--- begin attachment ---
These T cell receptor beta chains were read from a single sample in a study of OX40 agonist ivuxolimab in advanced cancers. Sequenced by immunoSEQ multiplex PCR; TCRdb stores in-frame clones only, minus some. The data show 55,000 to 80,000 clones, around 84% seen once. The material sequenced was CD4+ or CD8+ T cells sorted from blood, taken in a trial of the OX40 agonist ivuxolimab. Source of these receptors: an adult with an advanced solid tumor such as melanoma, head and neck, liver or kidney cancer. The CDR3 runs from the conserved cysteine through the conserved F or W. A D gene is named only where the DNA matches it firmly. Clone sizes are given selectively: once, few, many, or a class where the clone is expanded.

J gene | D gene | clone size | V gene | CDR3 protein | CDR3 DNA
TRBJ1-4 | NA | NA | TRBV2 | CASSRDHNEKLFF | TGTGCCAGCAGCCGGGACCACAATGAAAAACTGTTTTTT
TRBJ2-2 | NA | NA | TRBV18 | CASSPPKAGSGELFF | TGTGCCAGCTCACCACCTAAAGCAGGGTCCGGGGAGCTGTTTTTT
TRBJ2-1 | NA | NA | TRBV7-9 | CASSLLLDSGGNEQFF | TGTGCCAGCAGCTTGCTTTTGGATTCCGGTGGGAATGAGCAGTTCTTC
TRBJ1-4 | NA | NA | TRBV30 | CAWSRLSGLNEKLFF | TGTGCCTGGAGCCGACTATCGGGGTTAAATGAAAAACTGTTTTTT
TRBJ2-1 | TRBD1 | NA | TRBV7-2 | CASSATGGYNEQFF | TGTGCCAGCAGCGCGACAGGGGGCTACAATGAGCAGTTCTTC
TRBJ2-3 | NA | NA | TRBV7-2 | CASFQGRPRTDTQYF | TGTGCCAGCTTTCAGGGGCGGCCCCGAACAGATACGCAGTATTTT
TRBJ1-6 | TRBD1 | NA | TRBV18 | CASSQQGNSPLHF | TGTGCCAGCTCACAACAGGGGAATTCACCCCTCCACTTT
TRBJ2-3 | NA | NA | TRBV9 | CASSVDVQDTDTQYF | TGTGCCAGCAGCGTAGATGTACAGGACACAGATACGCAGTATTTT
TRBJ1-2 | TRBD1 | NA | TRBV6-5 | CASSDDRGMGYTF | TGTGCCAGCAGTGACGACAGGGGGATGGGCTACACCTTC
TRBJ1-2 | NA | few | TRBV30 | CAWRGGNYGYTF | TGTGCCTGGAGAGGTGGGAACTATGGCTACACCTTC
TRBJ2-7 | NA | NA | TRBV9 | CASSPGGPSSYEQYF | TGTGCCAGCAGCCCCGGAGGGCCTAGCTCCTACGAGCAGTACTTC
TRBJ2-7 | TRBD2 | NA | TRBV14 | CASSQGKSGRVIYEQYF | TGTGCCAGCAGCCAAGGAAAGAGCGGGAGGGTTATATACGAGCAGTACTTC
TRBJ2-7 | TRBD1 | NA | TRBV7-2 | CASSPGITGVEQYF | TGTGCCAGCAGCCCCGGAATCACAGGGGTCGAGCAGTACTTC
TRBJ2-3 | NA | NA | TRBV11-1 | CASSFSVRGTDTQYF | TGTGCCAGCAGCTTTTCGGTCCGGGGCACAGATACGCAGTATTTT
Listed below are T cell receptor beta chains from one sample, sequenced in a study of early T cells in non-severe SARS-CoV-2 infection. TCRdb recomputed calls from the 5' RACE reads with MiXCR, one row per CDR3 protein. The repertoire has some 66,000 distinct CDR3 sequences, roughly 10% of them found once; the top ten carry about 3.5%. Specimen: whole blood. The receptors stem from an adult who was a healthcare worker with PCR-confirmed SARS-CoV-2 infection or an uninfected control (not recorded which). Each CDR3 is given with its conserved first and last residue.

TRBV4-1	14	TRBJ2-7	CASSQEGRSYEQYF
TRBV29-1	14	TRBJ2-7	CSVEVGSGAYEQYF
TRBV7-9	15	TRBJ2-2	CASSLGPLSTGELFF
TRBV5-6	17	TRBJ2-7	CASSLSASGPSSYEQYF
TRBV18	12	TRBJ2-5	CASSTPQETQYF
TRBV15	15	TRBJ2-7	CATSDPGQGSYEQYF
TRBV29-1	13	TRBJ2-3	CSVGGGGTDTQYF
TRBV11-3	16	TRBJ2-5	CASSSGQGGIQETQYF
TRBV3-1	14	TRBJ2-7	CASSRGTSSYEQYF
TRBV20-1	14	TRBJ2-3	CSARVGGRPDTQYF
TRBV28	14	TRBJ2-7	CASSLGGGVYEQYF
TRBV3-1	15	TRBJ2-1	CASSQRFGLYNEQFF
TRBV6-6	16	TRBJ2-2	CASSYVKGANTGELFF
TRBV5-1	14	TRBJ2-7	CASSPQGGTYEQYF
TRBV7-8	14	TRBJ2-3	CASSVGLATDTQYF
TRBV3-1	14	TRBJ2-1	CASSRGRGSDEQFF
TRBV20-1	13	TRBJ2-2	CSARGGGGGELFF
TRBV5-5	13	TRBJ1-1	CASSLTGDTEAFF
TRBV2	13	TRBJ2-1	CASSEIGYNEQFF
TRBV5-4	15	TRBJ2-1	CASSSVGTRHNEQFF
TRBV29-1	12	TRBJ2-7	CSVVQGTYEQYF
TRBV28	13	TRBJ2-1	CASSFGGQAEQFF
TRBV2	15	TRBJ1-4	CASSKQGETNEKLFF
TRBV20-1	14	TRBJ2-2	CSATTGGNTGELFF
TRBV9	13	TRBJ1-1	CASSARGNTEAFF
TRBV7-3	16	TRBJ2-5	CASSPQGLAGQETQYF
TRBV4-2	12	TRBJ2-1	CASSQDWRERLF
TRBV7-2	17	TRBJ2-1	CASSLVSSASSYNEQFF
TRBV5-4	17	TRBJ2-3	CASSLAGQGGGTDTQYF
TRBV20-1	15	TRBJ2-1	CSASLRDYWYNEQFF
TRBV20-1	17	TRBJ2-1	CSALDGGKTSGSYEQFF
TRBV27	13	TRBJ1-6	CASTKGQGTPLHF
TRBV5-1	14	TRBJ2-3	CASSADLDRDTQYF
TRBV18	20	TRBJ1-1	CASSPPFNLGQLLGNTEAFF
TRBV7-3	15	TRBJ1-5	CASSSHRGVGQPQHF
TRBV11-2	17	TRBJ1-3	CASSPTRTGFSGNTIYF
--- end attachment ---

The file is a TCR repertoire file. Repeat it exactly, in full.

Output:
These T cell receptor beta chains were read from a single sample in a study of OX40 agonist ivuxolimab in advanced cancers. Sequenced by immunoSEQ multiplex PCR; TCRdb stores in-frame clones only, minus some. The data show 55,000 to 80,000 clones, around 84% seen once. The material sequenced was CD4+ or CD8+ T cells sorted from blood, taken in a trial of the OX40 agonist ivuxolimab. Source of these receptors: an adult with an advanced solid tumor such as melanoma, head and neck, liver or kidney cancer. The CDR3 runs from the conserved cysteine through the conserved F or W. A D gene is named only where the DNA matches it firmly. Clone sizes are given selectively: once, few, many, or a class where the clone is expanded.

J gene | D gene | clone size | V gene | CDR3 protein | CDR3 DNA
TRBJ1-4 | NA | NA | TRBV2 | CASSRDHNEKLFF | TGTGCCAGCAGCCGGGACCACAATGAAAAACTGTTTTTT
TRBJ2-2 | NA | NA | TRBV18 | CASSPPKAGSGELFF | TGTGCCAGCTCACCACCTAAAGCAGGGTCCGGGGAGCTGTTTTTT
TRBJ2-1 | NA | NA | TRBV7-9 | CASSLLLDSGGNEQFF | TGTGCCAGCAGCTTGCTTTTGGATTCCGGTGGGAATGAGCAGTTCTTC
TRBJ1-4 | NA | NA | TRBV30 | CAWSRLSGLNEKLFF | TGTGCCTGGAGCCGACTATCGGGGTTAAATGAAAAACTGTTTTTT
TRBJ2-1 | TRBD1 | NA | TRBV7-2 | CASSATGGYNEQFF | TGTGCCAGCAGCGCGACAGGGGGCTACAATGAGCAGTTCTTC
TRBJ2-3 | NA | NA | TRBV7-2 | CASFQGRPRTDTQYF | TGTGCCAGCTTTCAGGGGCGGCCCCGAACAGATACGCAGTATTTT
TRBJ1-6 | TRBD1 | NA | TRBV18 | CASSQQGNSPLHF | TGTGCCAGCTCACAACAGGGGAATTCACCCCTCCACTTT
TRBJ2-3 | NA | NA | TRBV9 | CASSVDVQDTDTQYF | TGTGCCAGCAGCGTAGATGTACAGGACACAGATACGCAGTATTTT
TRBJ1-2 | TRBD1 | NA | TRBV6-5 | CASSDDRGMGYTF | TGTGCCAGCAGTGACGACAGGGGGATGGGCTACACCTTC
TRBJ1-2 | NA | few | TRBV30 | CAWRGGNYGYTF | TGTGCCTGGAGAGGTGGGAACTATGGCTACACCTTC
TRBJ2-7 | NA | NA | TRBV9 | CASSPGGPSSYEQYF | TGTGCCAGCAGCCCCGGAGGGCCTAGCTCCTACGAGCAGTACTTC
TRBJ2-7 | TRBD2 | NA | TRBV14 | CASSQGKSGRVIYEQYF | TGTGCCAGCAGCCAAGGAAAGAGCGGGAGGGTTATATACGAGCAGTACTTC
TRBJ2-7 | TRBD1 | NA | TRBV7-2 | CASSPGITGVEQYF | TGTGCCAGCAGCCCCGGAATCACAGGGGTCGAGCAGTACTTC
TRBJ2-3 | NA | NA | TRBV11-1 | CASSFSVRGTDTQYF | TGTGCCAGCAGCTTTTCGGTCCGGGGCACAGATACGCAGTATTTT
Listed below are T cell receptor beta chains from one sample, sequenced in a study of early T cells in non-severe SARS-CoV-2 infection. TCRdb recomputed calls from the 5' RACE reads with MiXCR, one row per CDR3 protein. The repertoire has some 66,000 distinct CDR3 sequences, roughly 10% of them found once; the top ten carry about 3.5%. Specimen: whole blood. The receptors stem from an adult who was a healthcare worker with PCR-confirmed SARS-CoV-2 infection or an uninfected control (not recorded which). Each CDR3 is given with its conserved first and last residue.

TRBV4-1	14	TRBJ2-7	CASSQEGRSYEQYF
TRBV29-1	14	TRBJ2-7	CSVEVGSGAYEQYF
TRBV7-9	15	TRBJ2-2	CASSLGPLSTGELFF
TRBV5-6	17	TRBJ2-7	CASSLSASGPSSYEQYF
TRBV18	12	TRBJ2-5	CASSTPQETQYF
TRBV15	15	TRBJ2-7	CATSDPGQGSYEQYF
TRBV29-1	13	TRBJ2-3	CSVGGGGTDTQYF
TRBV11-3	16	TRBJ2-5	CASSSGQGGIQETQYF
TRBV3-1	14	TRBJ2-7	CASSRGTSSYEQYF
TRBV20-1	14	TRBJ2-3	CSARVGGRPDTQYF
TRBV28	14	TRBJ2-7	CASSLGGGVYEQYF
TRBV3-1	15	TRBJ2-1	CASSQRFGLYNEQFF
TRBV6-6	16	TRBJ2-2	CASSYVKGANTGELFF
TRBV5-1	14	TRBJ2-7	CASSPQGGTYEQYF
TRBV7-8	14	TRBJ2-3	CASSVGLATDTQYF
TRBV3-1	14	TRBJ2-1	CASSRGRGSDEQFF
TRBV20-1	13	TRBJ2-2	CSARGGGGGELFF
TRBV5-5	13	TRBJ1-1	CASSLTGDTEAFF
TRBV2	13	TRBJ2-1	CASSEIGYNEQFF
TRBV5-4	15	TRBJ2-1	CASSSVGTRHNEQFF
TRBV29-1	12	TRBJ2-7	CSVVQGTYEQYF
TRBV28	13	TRBJ2-1	CASSFGGQAEQFF
TRBV2	15	TRBJ1-4	CASSKQGETNEKLFF
TRBV20-1	14	TRBJ2-2	CSATTGGNTGELFF
TRBV9	13	TRBJ1-1	CASSARGNTEAFF
TRBV7-3	16	TRBJ2-5	CASSPQGLAGQETQYF
TRBV4-2	12	TRBJ2-1	CASSQDWRERLF
TRBV7-2	17	TRBJ2-1	CASSLVSSASSYNEQFF
TRBV5-4	17	TRBJ2-3	CASSLAGQGGGTDTQYF
TRBV20-1	15	TRBJ2-1	CSASLRDYWYNEQFF
TRBV20-1	17	TRBJ2-1	CSALDGGKTSGSYEQFF
TRBV27	13	TRBJ1-6	CASTKGQGTPLHF
TRBV5-1	14	TRBJ2-3	CASSADLDRDTQYF
TRBV18	20	TRBJ1-1	CASSPPFNLGQLLGNTEAFF
TRBV7-3	15	TRBJ1-5	CASSSHRGVGQPQHF
TRBV11-2	17	TRBJ1-3	CASSPTRTGFSGNTIYF